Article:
If you look carefully at the latter two passages where Jesus tells his followers that they will “not die,” you see that they also speak of Jesus promising eternal life to his disciples. In fact, on one occasion Christ acknowledged that God his Father, “granted him authority over all people that he might give eternal life. ... Now this is eternal life, that they know you, the only true God, and Jesus Christ whom you have sent.” (John 17:3) Did any other prophets ever make such claims? When we consider these sayings of Jesus, it makes sense that he would say to the repentant thief, “I assure you, today you will be with me in paradise.” (Luke 23:41-43)

If you carefully consider what the early prophets foretold about God destroying death, you realize that the Messiah's unusual teaching about “not dying” is not so strange or unexpected. For example, look at Isaiah 25:6-9 where the prophet Isaiah foretold God will swallow up death forever. Notice how those witnessing this astonishing event will say, “Surely this is our God; we trusted in him, and he saved us. This is the Lord, we trusted in him; let us rejoice and be glad in his salvation.” (NIV)

I encourage you to pay special attention to the words save and salvation, bearing in mind that throughout the Old Testament God declares he is worthy to be worshiped because he alone saves from death. (Exodus 18-8-11; Daniel 3:28-29; Psalm 68:19-20; Isaiah 45:21-24) The prophet Jonah (Yunus) also testified, “Those who worship false gods turn their backs on all God's mercies. But I will offer sacrifices to you with songs of praise, … for my salvation comes from the LORD alone.” (Jonah 2:9-10) And it is very clear in both the Bible (and the Qur'an) that Jonah was saved from certain death by God!

Scripture repeatedly foretells that God would send his servant the Messiah to “bring his salvation.” (Isaiah 49:6) Was it coincidental that the angel instructed Mary to name her virgin born son, Jesus? Of course not! God chose the name Jesus purposely. It means, God is salvation. Furthermore, throughout the Gospel (Injil) Jesus repeatedly demonstrated the meaning of this name. (see for example, Luke 19:1-10; Luke 7:48-50) Muslim scholar, Muhammad I. A. Usman, acknowledged in his book, Islamic Names, that the name “Jesus is the equivalent of Yeshua in Hebrew which means 'God is salvation'.” (p. 77, revised edition, bold font added)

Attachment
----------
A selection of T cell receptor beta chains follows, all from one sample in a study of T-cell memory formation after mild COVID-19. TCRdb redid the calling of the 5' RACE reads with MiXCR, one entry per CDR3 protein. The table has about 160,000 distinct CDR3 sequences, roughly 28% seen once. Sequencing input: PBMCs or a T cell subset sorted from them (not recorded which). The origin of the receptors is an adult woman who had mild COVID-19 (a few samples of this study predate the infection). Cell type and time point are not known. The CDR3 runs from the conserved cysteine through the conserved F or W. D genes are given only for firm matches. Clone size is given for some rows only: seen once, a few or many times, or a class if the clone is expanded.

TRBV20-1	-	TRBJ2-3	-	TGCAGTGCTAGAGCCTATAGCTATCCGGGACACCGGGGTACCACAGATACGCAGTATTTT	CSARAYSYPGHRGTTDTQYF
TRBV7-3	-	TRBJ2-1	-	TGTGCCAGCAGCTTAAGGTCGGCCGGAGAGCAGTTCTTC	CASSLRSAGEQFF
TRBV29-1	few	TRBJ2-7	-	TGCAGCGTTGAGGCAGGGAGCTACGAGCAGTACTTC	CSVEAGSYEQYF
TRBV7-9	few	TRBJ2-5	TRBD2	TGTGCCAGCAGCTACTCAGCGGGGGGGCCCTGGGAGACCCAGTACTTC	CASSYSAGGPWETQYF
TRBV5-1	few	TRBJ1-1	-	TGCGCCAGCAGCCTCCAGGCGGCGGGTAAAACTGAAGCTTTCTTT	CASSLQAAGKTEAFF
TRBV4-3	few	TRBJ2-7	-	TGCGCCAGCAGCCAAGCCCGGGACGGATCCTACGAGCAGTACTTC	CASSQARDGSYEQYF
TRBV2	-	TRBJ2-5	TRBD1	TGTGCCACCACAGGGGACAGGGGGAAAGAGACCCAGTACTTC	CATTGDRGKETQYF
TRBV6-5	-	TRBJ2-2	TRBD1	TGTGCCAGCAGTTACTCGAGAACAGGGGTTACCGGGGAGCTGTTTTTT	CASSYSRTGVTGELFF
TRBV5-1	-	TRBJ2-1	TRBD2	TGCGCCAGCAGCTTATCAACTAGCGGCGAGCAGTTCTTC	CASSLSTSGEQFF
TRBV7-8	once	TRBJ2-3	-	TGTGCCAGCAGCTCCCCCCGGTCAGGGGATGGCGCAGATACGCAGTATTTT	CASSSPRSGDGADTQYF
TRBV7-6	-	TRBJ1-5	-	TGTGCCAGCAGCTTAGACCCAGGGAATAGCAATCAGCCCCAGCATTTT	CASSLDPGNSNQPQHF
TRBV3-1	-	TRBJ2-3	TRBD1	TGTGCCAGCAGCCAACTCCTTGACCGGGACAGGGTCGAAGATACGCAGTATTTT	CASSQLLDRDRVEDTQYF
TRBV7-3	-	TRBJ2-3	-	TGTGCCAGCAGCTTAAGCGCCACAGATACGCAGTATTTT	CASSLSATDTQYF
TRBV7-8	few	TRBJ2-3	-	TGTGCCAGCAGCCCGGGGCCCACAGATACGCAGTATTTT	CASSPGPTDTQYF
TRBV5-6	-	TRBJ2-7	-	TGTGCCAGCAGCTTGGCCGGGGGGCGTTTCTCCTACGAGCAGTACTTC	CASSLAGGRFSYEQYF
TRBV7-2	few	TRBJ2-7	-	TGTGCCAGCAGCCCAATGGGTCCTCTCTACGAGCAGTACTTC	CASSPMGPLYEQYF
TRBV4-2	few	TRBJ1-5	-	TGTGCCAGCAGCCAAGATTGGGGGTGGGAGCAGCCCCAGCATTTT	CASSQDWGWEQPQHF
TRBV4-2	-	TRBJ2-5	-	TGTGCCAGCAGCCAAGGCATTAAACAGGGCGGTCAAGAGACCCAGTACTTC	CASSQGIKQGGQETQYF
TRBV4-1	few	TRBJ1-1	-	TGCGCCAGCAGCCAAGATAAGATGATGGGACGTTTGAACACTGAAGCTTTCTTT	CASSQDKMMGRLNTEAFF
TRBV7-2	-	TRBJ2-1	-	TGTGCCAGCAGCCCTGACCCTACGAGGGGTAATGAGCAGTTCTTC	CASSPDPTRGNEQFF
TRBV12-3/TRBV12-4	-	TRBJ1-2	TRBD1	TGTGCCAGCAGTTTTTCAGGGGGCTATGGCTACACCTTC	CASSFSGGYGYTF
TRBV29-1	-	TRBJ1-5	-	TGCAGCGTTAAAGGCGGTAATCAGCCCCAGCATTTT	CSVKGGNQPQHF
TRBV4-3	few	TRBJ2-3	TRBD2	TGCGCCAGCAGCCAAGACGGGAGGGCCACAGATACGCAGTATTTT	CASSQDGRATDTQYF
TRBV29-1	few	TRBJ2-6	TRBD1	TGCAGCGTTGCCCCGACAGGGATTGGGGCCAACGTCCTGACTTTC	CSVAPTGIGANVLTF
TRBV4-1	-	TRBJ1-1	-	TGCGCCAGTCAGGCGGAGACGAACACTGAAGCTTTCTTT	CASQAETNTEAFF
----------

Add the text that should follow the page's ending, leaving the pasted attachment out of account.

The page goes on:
Whereas Solomon observed humans have a heartfelt longing for eternity no other prophet claimed to be able to satisfy that longing except Jesus Christ. Having abolished and triumphed over death by rising from the dead, Jesus declared that he holds the key to the grave. Jesus the Messiah was the only person who lived a sinless life. Did God give any other priest or prophet the authority to forgive sinners, even promising them eternal life?

We conclude by reading two Scriptures: “When I saw him [Jesus], I fell at his feet as if I were dead. But he laid his right hand on me and said, Don't be afraid! I am the First and the Last. I am the living one. I died but look I am alive for ever and ever. And I hold the keys of death and the grave.” (Revelation 1:17-18) “And now God has made all of this plain to us by the appearing of Christ Jesus, our Saviour. He broke the power of death and illuminated the way to life and immortality through the Good News.” (2 Timothy 1:10, bold font added)

A more detailed examination of eternal life and salvation is available online.

All Bible quotations are taken from the New Living Translation unless indicated otherwise.